Thoughts on buying a Used Camaro

Hello CarTalk Community!

I am very interested in buying a used Camaro, and I’ve been searching around for deals and such. I would like to ask the community for opinions, tips, and cautions for doing so. I am currently 22 years old, a recent college graduate and debt free. A Camaro has been my dream car and at this point I am working, and I think now would be the time to enjoy such a car. What can you suggest?


1 Like

Buying a used Camaro is just like buying a used anything. It should be checked out first by a competent mechanic and preferably given a healthy test drive of 20 minutes or so while paying attention to various things.

Both of my sons have owned Camaros and they’ve been great cars. One was an '88 (met its end on the side of a Crown Vic…) and the other is a '96 which my oldest son still owns. He’s had that car since '99.

My youngest (the crashed '88) now owns a 2013 Camaro and it’s been a great car so far.

Since I’m the maintainer I can’t think of anything bad to say about any of them other than the cheesey plastic on the '88.


I don’t know what’s going on with my post, but I meant to say:

I don’t know much about them except these cars probably would be ridden hard and put away wet so a pre-purchase inspection by a good mechanic would be a must, like any other used car.

1 Like

How much do you want to spend? Do you want a V8 or a V6? The newer V6s have over 300 HP and should provide plenty of power for you. If you want a V8, I suggest you contact your auto insurer and find out what it will cost to insure the V8. This might convince you to consider the V6 more seriously. High insurance rates are the norm for both men and women those days. You can get a 2015 LT with the V6 for less than $20,000 unless you add a lot of options.


You should check on insurance rates first. Most insurance companies really charge until a person reaches 25 years of age.

Thanks everyone for the replies!

I would love to have an older model like the '67, but considering maintenance, safety, etc. I’d rather have a newer model.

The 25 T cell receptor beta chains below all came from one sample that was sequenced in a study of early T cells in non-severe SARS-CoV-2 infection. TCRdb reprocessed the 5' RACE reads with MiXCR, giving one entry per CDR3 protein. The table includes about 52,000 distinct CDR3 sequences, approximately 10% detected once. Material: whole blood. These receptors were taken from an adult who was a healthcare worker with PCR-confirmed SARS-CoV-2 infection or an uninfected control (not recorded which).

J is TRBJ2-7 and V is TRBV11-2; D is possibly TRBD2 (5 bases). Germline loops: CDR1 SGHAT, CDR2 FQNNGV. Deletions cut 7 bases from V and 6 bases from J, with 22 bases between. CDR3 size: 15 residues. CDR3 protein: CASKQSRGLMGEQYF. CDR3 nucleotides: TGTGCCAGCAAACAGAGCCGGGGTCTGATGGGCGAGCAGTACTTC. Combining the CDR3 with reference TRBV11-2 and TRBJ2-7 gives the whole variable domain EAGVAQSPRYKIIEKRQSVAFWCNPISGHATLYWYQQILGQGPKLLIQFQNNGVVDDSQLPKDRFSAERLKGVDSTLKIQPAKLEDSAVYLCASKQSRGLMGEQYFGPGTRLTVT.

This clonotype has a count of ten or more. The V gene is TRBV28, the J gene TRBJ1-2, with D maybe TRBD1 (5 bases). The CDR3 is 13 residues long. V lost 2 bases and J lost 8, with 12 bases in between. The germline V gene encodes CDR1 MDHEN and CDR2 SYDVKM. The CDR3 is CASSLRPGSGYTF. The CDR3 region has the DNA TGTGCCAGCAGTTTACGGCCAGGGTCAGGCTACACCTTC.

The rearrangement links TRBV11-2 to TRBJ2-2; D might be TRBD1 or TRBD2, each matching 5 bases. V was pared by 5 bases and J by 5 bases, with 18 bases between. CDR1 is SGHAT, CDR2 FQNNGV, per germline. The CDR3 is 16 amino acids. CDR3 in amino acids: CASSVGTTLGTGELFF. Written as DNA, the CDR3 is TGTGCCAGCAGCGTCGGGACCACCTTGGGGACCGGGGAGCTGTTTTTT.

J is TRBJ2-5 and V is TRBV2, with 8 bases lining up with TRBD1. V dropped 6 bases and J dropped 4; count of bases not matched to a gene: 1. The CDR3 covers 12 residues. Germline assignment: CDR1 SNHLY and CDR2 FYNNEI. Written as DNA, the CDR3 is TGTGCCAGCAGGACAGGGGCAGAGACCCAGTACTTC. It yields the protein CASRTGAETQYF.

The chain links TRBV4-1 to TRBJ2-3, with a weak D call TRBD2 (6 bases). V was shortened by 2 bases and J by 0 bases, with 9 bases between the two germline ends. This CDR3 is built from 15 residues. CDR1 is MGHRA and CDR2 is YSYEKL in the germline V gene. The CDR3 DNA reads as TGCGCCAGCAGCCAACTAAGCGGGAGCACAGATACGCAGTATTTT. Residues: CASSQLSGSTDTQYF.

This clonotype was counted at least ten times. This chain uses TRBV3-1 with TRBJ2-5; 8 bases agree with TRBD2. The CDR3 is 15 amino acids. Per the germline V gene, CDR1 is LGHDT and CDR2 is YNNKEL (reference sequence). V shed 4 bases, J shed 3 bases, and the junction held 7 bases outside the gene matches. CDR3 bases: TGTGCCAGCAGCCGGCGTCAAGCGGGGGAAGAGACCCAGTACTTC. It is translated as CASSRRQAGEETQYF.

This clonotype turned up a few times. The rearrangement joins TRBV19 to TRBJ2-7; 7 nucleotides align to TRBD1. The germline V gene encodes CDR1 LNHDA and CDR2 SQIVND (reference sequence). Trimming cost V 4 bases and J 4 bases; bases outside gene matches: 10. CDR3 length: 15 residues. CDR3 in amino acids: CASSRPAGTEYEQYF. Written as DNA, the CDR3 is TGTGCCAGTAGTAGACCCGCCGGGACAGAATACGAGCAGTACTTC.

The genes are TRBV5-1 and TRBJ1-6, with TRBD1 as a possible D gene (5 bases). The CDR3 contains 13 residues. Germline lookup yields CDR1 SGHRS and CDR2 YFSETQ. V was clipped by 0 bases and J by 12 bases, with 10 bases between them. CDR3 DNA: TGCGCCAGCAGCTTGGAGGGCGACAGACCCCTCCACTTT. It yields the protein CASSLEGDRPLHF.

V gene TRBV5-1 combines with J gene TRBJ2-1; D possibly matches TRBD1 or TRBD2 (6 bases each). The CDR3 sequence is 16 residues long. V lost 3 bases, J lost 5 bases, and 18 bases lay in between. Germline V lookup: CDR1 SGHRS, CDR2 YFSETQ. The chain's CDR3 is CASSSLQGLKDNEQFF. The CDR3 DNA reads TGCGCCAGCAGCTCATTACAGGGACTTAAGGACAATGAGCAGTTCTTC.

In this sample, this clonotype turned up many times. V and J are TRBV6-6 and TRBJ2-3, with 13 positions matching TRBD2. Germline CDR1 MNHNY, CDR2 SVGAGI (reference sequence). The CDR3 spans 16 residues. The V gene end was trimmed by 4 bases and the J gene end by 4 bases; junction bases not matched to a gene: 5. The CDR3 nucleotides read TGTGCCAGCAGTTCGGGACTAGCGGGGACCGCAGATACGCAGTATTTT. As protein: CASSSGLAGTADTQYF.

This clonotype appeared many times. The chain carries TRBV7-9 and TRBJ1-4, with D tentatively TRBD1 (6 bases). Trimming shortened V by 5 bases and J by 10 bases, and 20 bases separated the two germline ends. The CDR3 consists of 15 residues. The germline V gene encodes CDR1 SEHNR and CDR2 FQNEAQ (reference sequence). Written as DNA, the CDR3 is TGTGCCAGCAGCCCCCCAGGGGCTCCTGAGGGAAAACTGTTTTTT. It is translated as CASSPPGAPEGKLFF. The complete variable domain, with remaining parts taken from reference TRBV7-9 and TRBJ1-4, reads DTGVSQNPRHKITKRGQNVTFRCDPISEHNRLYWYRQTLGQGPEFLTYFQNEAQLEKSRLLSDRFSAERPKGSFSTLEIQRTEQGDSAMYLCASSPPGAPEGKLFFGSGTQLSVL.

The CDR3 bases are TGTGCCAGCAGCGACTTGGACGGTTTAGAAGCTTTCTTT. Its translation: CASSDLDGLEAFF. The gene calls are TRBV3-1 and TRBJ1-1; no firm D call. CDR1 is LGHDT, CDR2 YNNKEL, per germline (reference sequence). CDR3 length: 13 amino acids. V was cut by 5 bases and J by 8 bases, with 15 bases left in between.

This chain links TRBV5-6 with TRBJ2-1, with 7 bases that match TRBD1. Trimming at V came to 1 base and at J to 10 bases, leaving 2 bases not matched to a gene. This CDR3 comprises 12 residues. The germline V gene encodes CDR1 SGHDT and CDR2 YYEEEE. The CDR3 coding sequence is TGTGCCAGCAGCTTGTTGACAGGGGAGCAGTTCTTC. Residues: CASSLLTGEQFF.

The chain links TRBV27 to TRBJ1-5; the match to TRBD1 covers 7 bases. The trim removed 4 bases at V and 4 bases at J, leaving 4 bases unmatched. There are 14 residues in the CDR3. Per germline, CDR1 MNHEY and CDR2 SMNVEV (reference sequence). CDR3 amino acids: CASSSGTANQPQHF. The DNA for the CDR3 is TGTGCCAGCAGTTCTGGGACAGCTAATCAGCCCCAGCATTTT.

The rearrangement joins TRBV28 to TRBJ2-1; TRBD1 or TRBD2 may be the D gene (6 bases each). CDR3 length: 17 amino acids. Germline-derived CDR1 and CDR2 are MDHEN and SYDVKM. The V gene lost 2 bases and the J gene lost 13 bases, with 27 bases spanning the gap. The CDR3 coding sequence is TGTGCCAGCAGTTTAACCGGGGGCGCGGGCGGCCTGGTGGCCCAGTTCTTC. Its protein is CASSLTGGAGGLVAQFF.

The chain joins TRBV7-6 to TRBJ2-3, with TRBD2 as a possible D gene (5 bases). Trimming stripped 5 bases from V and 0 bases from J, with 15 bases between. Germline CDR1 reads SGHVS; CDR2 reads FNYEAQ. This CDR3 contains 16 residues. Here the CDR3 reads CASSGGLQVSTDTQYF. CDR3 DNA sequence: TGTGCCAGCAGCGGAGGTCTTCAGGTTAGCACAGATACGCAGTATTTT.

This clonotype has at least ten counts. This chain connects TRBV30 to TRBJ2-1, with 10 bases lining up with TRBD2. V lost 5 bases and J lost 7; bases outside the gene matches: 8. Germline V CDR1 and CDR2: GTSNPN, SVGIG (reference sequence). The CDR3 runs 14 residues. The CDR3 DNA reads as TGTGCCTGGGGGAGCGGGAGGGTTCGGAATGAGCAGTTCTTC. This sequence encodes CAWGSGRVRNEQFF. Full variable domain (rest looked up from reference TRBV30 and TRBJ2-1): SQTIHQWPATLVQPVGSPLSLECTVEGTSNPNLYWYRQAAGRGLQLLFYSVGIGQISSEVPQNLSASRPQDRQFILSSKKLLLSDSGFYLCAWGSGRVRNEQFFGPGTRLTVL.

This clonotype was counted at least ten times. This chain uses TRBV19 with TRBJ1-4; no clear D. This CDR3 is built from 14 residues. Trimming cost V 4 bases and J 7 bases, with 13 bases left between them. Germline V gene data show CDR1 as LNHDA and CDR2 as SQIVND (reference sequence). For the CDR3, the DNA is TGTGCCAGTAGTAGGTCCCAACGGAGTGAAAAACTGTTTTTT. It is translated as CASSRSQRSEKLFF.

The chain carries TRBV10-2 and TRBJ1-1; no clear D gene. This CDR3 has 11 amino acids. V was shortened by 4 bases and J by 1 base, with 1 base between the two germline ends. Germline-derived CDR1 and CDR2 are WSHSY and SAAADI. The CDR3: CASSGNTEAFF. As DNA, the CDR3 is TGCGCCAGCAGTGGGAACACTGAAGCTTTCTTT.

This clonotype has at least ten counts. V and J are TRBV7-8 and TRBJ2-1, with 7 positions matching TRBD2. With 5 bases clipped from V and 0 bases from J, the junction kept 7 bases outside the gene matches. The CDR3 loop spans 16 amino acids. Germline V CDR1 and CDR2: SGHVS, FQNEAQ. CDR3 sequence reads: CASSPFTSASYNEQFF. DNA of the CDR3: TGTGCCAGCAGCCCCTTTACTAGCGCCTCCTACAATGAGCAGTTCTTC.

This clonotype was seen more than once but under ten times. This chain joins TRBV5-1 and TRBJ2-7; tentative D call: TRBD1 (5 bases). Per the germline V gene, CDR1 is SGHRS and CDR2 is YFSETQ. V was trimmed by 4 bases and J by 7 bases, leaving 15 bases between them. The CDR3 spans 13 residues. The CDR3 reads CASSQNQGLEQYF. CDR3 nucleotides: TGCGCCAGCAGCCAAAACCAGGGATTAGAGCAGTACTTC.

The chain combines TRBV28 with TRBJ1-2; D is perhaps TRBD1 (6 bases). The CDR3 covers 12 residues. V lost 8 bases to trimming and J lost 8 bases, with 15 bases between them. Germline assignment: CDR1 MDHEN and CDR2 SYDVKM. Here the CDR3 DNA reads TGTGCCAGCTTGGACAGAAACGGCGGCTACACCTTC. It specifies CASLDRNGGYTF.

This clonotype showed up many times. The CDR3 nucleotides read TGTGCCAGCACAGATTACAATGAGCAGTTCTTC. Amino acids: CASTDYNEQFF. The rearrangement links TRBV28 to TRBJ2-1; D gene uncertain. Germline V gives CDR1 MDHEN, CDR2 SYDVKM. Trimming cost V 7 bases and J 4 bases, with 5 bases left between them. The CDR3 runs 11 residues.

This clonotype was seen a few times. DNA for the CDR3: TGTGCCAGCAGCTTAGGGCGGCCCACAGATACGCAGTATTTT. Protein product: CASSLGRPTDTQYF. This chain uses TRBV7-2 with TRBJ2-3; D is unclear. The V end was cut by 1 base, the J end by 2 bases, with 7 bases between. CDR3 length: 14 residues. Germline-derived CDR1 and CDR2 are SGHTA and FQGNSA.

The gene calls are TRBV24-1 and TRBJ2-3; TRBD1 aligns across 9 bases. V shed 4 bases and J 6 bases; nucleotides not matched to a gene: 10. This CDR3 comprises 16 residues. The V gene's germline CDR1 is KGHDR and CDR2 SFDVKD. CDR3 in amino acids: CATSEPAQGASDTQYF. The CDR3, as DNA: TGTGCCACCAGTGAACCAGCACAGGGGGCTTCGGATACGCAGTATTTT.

@ok4450 and @bing For sure! As of yet I haven’t found a private seller close to me, so taking it to a known mechanic may be a little tricky.

@jtsanders For now under $20000 would probably be my budget. I currently have a V6 Impala, and it is great. As long as it purs that’s fine with me! I don’t want all the fancy gadgets but an LT with RS package would be nice.

@VOLVO_V70 That is true. I will need to check on the insurance side, I would imagine for this car it would jump from what I pay for my '06 Impala

Also, is it horrible to even consider driving this as a “normal” car yearlong including the winter? I would hate to, though I can’t see being able to pay for two cars/insurance.
This may be a deal breaker point.

Thanks again everyone!

If it was me this is what I would do with your 20000 dollar budget : Buy from dealer and have a mechanical inspection ( I don’t trust private sellers because I am paranoid ) - Keep price under 15000 to have reserve funds for repair, this is a used vehicle purchase. - arrange financing before finding something you like.
Just for fun I looked at for Camaro’s and apparently they less expensive than I thought they would be and saw some from the 1980’s that were appealing.

1 Like

If you are going to finance and 20K is your budget, you might be better off buying new. Interest rates tend to be lower on new car loans and you won’t have to buy a car that might have been abused.